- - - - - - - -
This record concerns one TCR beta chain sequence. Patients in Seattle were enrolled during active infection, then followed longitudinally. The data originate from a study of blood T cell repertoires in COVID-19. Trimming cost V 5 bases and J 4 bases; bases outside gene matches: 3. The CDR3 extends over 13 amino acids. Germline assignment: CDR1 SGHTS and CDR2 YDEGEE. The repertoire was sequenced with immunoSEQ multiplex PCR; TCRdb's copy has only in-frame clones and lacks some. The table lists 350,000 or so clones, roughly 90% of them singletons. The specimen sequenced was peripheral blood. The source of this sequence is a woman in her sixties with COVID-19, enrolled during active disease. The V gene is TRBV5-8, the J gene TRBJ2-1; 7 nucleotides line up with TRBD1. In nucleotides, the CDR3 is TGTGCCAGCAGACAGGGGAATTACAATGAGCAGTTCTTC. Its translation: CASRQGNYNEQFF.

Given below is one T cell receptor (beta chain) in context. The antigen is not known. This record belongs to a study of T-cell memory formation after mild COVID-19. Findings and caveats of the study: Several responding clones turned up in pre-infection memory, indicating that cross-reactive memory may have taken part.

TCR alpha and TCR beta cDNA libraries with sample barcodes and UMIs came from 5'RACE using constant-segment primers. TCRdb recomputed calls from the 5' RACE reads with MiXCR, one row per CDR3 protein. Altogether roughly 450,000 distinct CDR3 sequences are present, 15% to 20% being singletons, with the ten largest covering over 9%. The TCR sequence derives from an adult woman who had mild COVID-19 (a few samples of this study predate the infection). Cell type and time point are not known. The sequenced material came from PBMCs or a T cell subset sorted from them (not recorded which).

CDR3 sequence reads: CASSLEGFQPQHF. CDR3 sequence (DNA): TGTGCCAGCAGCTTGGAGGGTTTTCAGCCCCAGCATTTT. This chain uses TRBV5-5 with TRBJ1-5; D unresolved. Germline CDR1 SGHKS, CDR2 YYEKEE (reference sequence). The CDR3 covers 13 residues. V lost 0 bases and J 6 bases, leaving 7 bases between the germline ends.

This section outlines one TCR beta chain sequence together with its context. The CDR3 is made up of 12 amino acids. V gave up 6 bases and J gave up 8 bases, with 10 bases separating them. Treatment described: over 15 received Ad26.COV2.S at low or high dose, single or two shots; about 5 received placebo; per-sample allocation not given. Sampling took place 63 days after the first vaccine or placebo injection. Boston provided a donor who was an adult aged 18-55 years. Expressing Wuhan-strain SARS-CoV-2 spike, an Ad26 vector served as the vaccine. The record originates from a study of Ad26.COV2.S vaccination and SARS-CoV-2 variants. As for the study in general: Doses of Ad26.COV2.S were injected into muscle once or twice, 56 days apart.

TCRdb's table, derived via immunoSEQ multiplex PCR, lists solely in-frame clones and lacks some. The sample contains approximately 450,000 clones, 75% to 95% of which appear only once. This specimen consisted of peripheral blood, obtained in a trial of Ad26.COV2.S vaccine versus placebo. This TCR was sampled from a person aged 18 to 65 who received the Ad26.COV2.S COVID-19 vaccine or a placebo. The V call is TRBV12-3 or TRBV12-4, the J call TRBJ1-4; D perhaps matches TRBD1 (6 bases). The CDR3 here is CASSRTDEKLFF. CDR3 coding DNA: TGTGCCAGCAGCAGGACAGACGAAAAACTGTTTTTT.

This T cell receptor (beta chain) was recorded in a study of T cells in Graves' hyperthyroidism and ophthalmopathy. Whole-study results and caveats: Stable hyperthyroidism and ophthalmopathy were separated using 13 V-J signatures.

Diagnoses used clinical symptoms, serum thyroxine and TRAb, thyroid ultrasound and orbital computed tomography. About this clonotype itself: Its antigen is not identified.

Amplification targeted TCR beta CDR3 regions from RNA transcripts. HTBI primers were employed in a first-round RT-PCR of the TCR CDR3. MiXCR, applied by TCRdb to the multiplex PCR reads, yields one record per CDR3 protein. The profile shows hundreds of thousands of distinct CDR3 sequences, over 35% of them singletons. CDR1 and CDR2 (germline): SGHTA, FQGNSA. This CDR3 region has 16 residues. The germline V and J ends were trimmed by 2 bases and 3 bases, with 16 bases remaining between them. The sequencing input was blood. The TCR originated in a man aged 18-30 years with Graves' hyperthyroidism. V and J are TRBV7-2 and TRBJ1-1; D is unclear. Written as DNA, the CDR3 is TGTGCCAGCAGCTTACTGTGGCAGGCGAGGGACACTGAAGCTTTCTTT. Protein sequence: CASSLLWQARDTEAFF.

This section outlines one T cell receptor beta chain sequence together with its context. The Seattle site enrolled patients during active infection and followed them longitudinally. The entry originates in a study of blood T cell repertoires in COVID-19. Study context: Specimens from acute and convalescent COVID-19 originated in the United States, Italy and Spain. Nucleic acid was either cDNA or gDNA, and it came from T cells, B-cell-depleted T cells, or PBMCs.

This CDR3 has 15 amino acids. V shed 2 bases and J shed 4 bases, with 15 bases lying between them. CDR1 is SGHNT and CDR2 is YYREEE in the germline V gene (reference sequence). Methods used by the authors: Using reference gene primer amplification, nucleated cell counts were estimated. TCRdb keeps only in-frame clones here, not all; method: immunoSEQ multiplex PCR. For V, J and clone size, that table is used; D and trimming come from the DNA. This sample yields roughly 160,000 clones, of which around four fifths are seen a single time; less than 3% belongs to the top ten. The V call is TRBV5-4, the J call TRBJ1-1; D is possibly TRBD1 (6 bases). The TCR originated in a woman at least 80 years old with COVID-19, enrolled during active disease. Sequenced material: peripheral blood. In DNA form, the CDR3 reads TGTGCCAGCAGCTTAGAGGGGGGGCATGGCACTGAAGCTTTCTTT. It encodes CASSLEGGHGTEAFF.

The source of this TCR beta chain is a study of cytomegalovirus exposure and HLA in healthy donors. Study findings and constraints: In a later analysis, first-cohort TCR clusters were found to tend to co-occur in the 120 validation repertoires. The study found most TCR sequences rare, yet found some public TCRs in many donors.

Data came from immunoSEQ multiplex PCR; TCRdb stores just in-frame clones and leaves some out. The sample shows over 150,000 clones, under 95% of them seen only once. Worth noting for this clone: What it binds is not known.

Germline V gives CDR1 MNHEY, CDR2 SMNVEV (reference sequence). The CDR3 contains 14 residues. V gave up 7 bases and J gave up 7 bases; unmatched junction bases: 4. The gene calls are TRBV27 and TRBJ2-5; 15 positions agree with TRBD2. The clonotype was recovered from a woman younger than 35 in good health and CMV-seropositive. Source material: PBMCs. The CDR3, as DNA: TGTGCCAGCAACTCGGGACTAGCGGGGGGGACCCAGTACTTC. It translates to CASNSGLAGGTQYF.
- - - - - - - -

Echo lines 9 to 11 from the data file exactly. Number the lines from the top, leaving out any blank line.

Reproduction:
Amplification targeted TCR beta CDR3 regions from RNA transcripts. HTBI primers were employed in a first-round RT-PCR of the TCR CDR3. MiXCR, applied by TCRdb to the multiplex PCR reads, yields one record per CDR3 protein. The profile shows hundreds of thousands of distinct CDR3 sequences, over 35% of them singletons. CDR1 and CDR2 (germline): SGHTA, FQGNSA. This CDR3 region has 16 residues. The germline V and J ends were trimmed by 2 bases and 3 bases, with 16 bases remaining between them. The sequencing input was blood. The TCR originated in a man aged 18-30 years with Graves' hyperthyroidism. V and J are TRBV7-2 and TRBJ1-1; D is unclear. Written as DNA, the CDR3 is TGTGCCAGCAGCTTACTGTGGCAGGCGAGGGACACTGAAGCTTTCTTT. Protein sequence: CASSLLWQARDTEAFF.

This section outlines one T cell receptor beta chain sequence together with its context. The Seattle site enrolled patients during active infection and followed them longitudinally. The entry originates in a study of blood T cell repertoires in COVID-19. Study context: Specimens from acute and convalescent COVID-19 originated in the United States, Italy and Spain. Nucleic acid was either cDNA or gDNA, and it came from T cells, B-cell-depleted T cells, or PBMCs.

This CDR3 has 15 amino acids. V shed 2 bases and J shed 4 bases, with 15 bases lying between them. CDR1 is SGHNT and CDR2 is YYREEE in the germline V gene (reference sequence). Methods used by the authors: Using reference gene primer amplification, nucleated cell counts were estimated. TCRdb keeps only in-frame clones here, not all; method: immunoSEQ multiplex PCR. For V, J and clone size, that table is used; D and trimming come from the DNA. This sample yields roughly 160,000 clones, of which around four fifths are seen a single time; less than 3% belongs to the top ten. The V call is TRBV5-4, the J call TRBJ1-1; D is possibly TRBD1 (6 bases). The TCR originated in a woman at least 80 years old with COVID-19, enrolled during active disease. Sequenced material: peripheral blood. In DNA form, the CDR3 reads TGTGCCAGCAGCTTAGAGGGGGGGCATGGCACTGAAGCTTTCTTT. It encodes CASSLEGGHGTEAFF.